The Lakers have too many issues for one man to solve, especially when that one man is a 38-year-old point guard who's well past his prime and dealing with a host of nagging injuries. In fact, there isn't a phrase in the Lakers' lexicon more dangerous than "when Nash gets back". It's been a crutch and a poor excuse for why this team's played the way they have at 12-14 and 7.5 games back of the division lead.
The Lakers are a mess, and it doesn't take a savvy basketball fan to understand that. Too often, Nash has been touted as the hero lying in wait for this team in despair. Head coach Mike D'Antoni's gone on record saying as much on numerous occasions. But the Lakers acquired Nash for a reason, and there are several things he can do to help right away.
He's not a cure-all, but he will make the Lakers better. Here's how:
1. Get the ball out of Kobe's hands
Kobe Bryant has had to work harder than ever this season because of his ball-handling responsibilities within the framework of the Lakers' new offense. He's had to create his own shots, often because the play on the floor breaks down and he has to improvise.
Incredibly, he's managed to put together one of his best statistical seasons to date, averaging 29.5 points through 26 games. Things will only get easier upon Nash's return, and Bryant will be free to focus on doing what he does best by scoring without the need to facilitate. Nash will bring the ball up and plays won't break down as often.
2. Mastery of the offense
Nash and D'Antoni understand one another. They each had their best seasons together when Nash won back-to-back Most Valuable Player awards back in 2005 and 2006 with the Phoenix Suns. In each of those seasons the Suns advanced to the Western Conference finals but fell short. The offense they ran hasn't changed, and the high-paced, high-octane style of play is going to return with the former All-Star -- in theory.
Nash is now older and certainly not what he was in his heyday, but he understands D'Antoni's system better than anyone on the planet. He'll help get players in the right spots and make everyone around him better. What the Lakers need right now is more cohesiveness. They might see it with Nash as the floor general.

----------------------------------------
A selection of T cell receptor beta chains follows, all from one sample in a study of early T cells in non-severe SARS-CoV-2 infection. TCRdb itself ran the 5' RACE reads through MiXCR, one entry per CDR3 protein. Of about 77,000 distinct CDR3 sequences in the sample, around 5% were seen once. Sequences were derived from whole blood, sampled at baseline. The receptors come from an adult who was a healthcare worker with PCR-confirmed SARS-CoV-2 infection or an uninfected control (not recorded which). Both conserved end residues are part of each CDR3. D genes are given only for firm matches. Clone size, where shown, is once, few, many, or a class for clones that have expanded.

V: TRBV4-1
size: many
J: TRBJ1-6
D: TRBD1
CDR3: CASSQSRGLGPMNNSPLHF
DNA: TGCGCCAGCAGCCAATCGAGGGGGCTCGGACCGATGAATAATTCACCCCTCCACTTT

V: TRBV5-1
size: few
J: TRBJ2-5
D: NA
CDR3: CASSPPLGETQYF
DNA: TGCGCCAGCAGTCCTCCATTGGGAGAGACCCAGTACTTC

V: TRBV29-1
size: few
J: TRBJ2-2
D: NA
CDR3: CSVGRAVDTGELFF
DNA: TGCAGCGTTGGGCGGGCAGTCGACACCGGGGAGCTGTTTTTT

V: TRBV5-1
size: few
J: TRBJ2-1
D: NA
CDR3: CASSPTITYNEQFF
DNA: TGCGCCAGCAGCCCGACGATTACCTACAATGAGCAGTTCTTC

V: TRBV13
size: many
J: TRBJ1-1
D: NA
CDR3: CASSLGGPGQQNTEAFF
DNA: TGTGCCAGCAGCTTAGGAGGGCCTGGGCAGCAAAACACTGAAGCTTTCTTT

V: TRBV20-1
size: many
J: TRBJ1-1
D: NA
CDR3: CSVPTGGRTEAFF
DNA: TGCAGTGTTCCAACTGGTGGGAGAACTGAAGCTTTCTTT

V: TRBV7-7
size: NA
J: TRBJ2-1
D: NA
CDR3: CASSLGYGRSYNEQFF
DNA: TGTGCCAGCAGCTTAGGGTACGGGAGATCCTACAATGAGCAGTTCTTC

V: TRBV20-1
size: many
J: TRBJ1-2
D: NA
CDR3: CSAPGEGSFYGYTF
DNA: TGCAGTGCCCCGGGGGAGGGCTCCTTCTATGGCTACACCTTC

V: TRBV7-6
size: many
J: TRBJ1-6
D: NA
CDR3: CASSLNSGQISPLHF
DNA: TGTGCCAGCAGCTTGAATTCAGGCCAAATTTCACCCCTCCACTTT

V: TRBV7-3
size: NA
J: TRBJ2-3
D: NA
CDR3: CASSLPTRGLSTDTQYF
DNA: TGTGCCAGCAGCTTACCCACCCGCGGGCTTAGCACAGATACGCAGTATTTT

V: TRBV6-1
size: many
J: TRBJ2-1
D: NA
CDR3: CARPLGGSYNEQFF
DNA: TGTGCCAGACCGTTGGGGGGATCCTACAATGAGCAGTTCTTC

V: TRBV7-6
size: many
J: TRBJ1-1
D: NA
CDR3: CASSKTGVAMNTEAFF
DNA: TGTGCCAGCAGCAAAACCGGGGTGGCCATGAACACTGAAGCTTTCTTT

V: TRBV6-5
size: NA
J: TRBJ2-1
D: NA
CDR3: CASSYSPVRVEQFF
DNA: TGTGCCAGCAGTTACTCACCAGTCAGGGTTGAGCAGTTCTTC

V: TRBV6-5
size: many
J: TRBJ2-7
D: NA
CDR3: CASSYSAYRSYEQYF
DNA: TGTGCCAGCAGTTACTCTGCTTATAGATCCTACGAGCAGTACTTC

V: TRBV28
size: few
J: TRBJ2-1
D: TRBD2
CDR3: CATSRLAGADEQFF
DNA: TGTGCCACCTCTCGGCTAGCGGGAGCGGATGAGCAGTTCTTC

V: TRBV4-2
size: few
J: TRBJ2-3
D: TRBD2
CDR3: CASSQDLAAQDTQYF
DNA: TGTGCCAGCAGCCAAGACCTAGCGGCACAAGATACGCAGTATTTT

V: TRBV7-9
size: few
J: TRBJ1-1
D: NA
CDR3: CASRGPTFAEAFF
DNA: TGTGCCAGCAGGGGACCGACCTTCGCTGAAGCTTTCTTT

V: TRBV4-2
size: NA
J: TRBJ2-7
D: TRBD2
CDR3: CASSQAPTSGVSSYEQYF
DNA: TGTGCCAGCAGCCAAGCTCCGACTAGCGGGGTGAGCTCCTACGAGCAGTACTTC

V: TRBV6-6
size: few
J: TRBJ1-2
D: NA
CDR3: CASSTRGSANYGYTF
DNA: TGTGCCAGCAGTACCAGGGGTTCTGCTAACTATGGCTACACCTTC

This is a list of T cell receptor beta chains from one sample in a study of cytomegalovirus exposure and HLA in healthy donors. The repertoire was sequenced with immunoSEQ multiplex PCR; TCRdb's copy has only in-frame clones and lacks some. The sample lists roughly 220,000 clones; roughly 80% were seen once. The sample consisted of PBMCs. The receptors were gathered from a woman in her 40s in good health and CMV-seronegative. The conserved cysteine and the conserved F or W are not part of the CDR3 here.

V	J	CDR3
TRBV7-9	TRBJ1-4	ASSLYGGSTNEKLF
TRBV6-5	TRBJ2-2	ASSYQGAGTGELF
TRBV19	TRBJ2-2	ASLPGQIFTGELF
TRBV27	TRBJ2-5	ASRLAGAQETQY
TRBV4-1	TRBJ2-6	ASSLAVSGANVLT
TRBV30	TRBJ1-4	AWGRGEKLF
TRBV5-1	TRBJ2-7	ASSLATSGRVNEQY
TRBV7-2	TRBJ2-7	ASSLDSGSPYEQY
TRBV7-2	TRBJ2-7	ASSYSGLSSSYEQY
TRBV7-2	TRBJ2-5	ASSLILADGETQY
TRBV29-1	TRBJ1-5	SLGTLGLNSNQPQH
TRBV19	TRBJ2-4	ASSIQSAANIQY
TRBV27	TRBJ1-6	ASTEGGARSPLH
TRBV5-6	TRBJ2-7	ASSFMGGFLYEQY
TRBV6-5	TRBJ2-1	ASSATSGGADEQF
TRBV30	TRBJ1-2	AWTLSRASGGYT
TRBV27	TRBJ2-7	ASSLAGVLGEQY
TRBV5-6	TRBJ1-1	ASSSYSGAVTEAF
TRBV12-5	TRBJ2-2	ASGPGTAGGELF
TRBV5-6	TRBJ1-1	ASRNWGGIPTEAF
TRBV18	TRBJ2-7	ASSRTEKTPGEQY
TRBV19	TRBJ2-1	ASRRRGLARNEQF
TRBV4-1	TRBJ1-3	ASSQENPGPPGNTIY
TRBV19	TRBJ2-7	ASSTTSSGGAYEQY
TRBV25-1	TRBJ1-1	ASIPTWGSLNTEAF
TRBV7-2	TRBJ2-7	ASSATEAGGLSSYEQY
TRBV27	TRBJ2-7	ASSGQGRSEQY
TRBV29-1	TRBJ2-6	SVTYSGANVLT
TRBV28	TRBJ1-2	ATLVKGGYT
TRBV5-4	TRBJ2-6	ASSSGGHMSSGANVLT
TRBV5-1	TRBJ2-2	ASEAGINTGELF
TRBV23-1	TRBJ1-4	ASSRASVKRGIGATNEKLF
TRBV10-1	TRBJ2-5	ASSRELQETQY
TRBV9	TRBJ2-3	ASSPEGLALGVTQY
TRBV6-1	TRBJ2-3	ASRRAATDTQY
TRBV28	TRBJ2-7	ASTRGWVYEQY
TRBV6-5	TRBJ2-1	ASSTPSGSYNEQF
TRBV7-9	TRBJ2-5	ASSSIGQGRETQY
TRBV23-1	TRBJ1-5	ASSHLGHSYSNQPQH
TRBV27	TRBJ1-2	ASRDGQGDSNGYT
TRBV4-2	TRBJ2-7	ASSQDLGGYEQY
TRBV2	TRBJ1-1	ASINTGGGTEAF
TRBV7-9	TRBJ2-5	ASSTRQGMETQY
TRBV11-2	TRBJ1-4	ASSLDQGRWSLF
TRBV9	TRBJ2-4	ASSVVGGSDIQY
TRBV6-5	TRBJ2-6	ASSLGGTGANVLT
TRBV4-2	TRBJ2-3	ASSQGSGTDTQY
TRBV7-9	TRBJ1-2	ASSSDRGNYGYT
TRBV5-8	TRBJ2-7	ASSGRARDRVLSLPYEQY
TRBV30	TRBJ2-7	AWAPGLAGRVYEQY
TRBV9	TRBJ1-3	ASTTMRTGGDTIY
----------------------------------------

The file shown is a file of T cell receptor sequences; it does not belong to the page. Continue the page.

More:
3. Allow Pau Gasol to play his natural position
Pau Gasol has been lost in the new offense. He's getting the ball in spots where he's not as comfortable, namely at the elbow at the high post. That doesn't suit the Spaniard well, because he's traditionally made great reads from the low post and it's where he thrives.
His numbers have reflected his struggles -- in 18 games, he's averaged a career-low 12.4 points per game.
A thorough report from Lakers reporter Mike Trudell lays out what the rotation could look like when Nash returns. The takeaway for Gasol is that he will be able to play more center when the Lakers alternate personnel. He and Howard will still start alongside one another, but they'll likely find themselves in the game at different times more often, allowing him to get back on the block where he belongs.
4. Maximize the effectiveness of Dwight Howard
Dwight Howard hasn't looked as athletically dominant as he has in years' past, still recovering from a back injury. But Howard at 70-80 percent is still more athletic than almost any other big man in the league. That's why he should have some success running the pick-and-roll with Nash, who will be able to find him in the paint.
If he gets more touches, his confidence will skyrocket and he'll be more satisfied with his role on the team. Remember -- Howard is a free agent after the season and the Lakers need to make sure that he stays engaged. Getting him easy looks around the rim is a win-win.
5. Limit bad turnovers
The Achilles heel of the Lakers this season has been their tendency to turn the ball over. In fact, L.A. is 27th out of 30 teams when it comes to ball security, averaging 15.9 turnovers through 26 games. Bryant and Howard have been the two biggest culprits in this area averaging 3.8 and 3.4 turnovers. That's largely due to the fact that Bryant's had to facilitate and Howard has had to put the ball on the floor more than he's used to.
That will change when Nash returns. He'll take the ball out of Bryant's hands and get Howard looks closer to the basket.
Nash has turned the ball over an average of 2.9 times per game over the course of his career. His ability to secure the ball and make smart reads within this offense will cut down the Lakers' numbers in that regard and will give them more possessions, much to the delight of D'Antoni and all Lakers fans.
There are still a lot of questions with this team, but come Nash's return, there should be at least some resolution.
Michael C. Jones covers the the Los Angeles Lakers and the NBA. He contributes regularly to SB Nation and Examiner.com. He is also the Editor of Sports Out West.
You can follow him on Twitter @MikeJonesTweets.
- Sports & Recreation
- Steve Nash
- Los Angeles Lakers